(Originally post 4/29/2011 on

A Brief History of the Ninja.

For anyone expecting a story about any or all actual Ninjas, turn around, this is not about Ninjas.  This post is not related or about any fictional or actual Ninjas. Though maybe people would prefer to read about that.

For those of you still with me, here’s a brief history of how my Ninja came to be (Warning: this relates to medical issues, if you don’t want to know then please don’t read any further).

So back in May of 2009 while visiting my boyfriend at college/finishing up my first and last failed attempt at graduate school (another story for a another time) I developed some intense joint pain, mainly in my fingers and wrists with the occasional sharp pain in my jaw (that made chewing fun).  Let’s just say the drive home from NJ to CT was a pretty painful one.  Not being one to go to the doctor unless something is really not normal, so I made an appointment with my general doctor when the pain did not subside for about a week.  Due to some awesomely, funky, past blood tests which included a positive ANA test I had had a year and half ago when I suffered from a blood clot (DVT) in my lower right calf probably due to my birth control, my general doctor had me repeat the ANA and had me tested for bunch of other things (Lyme, RA, etc). All the tests for other diseases came back negative but my second ANA test came back positive.  So my general doctor being stumped, referred me to the big guns, a rheumatologist.

Two weeks later and I’m sitting in a rheumatologist’s office with children’s drawings covering one wall and Sesame Street character stickers gracing the walls of her exam room.  So there I am, with my new doctor discussing what the heck I could have.  She came up with 3 options: 1. Lupus (I’m thinking, shit, that could really, really suck) 2. Drug induced lupus (not bad, just wouldn’t be able to take any medication that relates to medication I was taking at the time of my first bout of joint pain) 3. Sjogren’s Syndrome (I had never heard of it but it sounded just about as bad as Lupus).  Needless to say when I left the doctor’s office with orders for more tests and another appointment in two weeks to discuss the results of the tests, I was really hoping for option number 2.

Two weeks goes by and I’m sitting in the same office with children’s drawings all over the wall (I later learned that my rheumatologist specializes in pediatric rheumatology).  So there I am, in the kid’s office with my Mom and we learn it’s option number 3, Sjogren’s Syndrome.  Not at all what we wanted to hear but it could have been worse.  So the next ten minutes or so were filled with questions, education and treatment plans.  Looking back at it I think I was in a bit of shock, I didn’t ask nearly enough questions to begin with or get clarification of enough things.  Luckily my Mom was more on top of it than I was, but I do think she was in a bit of shock too. We left the office that day with what, to me, felt like a huge weight on my chest.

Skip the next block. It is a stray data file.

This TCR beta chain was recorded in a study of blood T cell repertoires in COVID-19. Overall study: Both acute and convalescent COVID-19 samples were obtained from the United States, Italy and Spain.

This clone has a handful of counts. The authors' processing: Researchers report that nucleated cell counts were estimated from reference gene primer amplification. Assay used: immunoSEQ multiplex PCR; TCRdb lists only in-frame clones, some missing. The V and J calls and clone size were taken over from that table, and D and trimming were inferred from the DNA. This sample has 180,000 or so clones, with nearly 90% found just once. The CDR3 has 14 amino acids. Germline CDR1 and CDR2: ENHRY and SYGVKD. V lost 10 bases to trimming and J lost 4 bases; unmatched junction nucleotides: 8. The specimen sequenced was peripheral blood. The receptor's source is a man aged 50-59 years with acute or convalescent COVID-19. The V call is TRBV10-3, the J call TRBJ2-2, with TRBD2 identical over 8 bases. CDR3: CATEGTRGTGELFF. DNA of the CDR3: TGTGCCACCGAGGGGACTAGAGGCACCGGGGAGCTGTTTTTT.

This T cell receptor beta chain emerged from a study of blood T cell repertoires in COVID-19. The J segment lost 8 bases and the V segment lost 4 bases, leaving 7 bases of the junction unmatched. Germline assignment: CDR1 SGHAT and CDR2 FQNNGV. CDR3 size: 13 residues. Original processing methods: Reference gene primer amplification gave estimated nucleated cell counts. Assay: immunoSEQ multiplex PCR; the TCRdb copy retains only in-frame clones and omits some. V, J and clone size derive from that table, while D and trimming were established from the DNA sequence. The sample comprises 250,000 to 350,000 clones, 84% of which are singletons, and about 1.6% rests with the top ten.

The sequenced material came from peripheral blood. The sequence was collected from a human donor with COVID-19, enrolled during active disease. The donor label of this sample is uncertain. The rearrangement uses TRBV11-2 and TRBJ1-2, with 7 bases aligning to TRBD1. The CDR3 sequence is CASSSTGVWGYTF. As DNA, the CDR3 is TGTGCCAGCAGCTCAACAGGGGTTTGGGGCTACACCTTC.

The next few days were tough, walking around with this information.  I didn’t want to tell anyone but I knew I had to, mainly my family.  A week or so later, there was a family dinner, were I relieved my most wonderful news to my o so understanding sister at the time (Sorry sis, that was a sarcastic remark). For anyone who doesn’t know my sister, well let’s just say she is . . . well . . . my sister.  That dinner was not fun and I was not happy with my sister for a while after that dinner.

After the faithfully terrible dinner with my sister, I wasn’t too excited about telling my brother the next time he came over for dinner but apparently I should have had more faith in my big bro.  After I went through my overview of Sjogren’s and what it is, the first thing he said was “It sounds like a ninja.”  I couldn’t help but laugh and at that moment, a bit of the weight that I had been caring around since getting my diagnosis, lifted.  I don’t thing I had ever loved my brother as much as I did in that moment and I don’t think he knows how much that helped me. Maybe now he does?

So now when referring to Sjogren’s in company of people who don’t know or just when I feel the need to make light of the situation (usually during a flare up) I refer to SS as “my ninja.”  And that’s now my Ninja came to be.

Okay, maybe that wasn’t as brief as it could have been, I’ll try to be less winded next time.

Don’t worry this blog wouldn’t be completely devoted to all things Ninja related but I will be using it to track any and all thing Ninja related to me.

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